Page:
The purpose of the Destitute Persons Relief Ordinance 1845 (9 Vict. No. 2) was to stop people avoiding their financial responsibilities towards their dependents (usually women and children), but it also had a mechanism to put children into the 'care' of others. Section XI of the Ordinance allowed children over the age of ten years who were subject to an order of maintenance under the Ordinance to be 'indentured' to work as an apprentice to 'any master or mistress willing to receive' them in any 'suitable' trade, business or employment until they were 18 years old. There was a limited ability for the court to oversee wages, the 'reasonable provision' of clothing and 'proper and humane treatment' of these children. The Ordinance also set out the grounds on which either the apprentice or the master (or mistress) could make a complaint and what penalties might be given. The Act was repealed bythe Statutes (Repeals and Minor Amendments) Act 1994 (No 73 of 1994).
In 1845, a law to make families support their destitute relatives was passed in the Colony of Western Australia. This ordinance sought in particular to ensure that the property of family could be seized by the government to support wives and/or children in the event of the husband deserting them or if he became sick or died. As the ordinance explained: 'it has happened that wives and families have been left without adequate support, and it is expedient that the property and means of such husbands, parents, and other near relatives, should be made available for the relief of those who have a natural or just claim to their assistance' (s.1). This ordinance put a burden upon family members to show good cause why they could not support their destitute relatives (s.2).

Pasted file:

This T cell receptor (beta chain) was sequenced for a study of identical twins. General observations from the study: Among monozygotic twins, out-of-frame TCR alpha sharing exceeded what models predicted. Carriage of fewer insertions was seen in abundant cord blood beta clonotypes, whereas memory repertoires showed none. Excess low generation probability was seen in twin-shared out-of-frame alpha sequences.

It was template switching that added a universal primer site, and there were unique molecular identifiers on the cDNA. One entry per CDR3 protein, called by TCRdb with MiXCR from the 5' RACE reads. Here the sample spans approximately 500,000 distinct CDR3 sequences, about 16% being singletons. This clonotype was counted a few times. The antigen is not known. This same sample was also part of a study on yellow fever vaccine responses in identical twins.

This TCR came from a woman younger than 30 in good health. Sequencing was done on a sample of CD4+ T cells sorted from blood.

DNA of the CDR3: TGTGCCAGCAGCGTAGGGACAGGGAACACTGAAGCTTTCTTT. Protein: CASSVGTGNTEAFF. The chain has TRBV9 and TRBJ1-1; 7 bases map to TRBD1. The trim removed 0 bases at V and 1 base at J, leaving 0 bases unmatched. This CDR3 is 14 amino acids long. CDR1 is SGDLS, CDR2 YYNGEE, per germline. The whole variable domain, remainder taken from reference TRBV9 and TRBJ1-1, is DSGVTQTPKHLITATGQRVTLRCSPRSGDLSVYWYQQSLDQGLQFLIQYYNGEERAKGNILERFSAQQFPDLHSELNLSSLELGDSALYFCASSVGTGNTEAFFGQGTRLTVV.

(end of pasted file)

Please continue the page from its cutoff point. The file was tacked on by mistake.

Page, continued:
In the case of a husband or wife deserting the other and/or any children of the marriage and failing to provide support, there was an additional penalty of a fine or imprisonment (s.3).
If a husband or near relative left the Colony to avoid paying support, Justices of the Peace were authorised to seize and sell property or redirect rents to pay for the maintenance of their family (s.4). If a husband applied to leave the Colony and intended to leave his wife and any legitimate or illegitimate child under the age of 10 years behind, he was expected to give a surety to the Colonial Secretary for the maintenance of this family in his absence. Otherwise, the Colonial Secretary could refuse to permit his departure by sea (s.5).
Interestingly, a husband and wife were not required to provide proof of marriage for this Ordinance to take effect. It was enough to prove that the couple had 'arrived and resided together in this colony as reputed man and wife' (s.6).
In relation to illegitimate children, 'no man shall be taken to be the father of any illegitimate child upon the oath of the mother only' but if the Justice was satisfied of parenthood, he could require the mother to contribute to the child's support if she had the means, even to the exclusion of the putative father if the Justice deemed her to have sufficient resources (s.8).
Justices had the power (s.11) to apprentice out any child between the ages of 10 and 18 years who was subject to this Ordinance.
The Ordinance was assented on 23 July 1845.
Prepared by: Debra Rosser and Christine Moje
Created: 19 March 2012, Last modified: 16 October 2018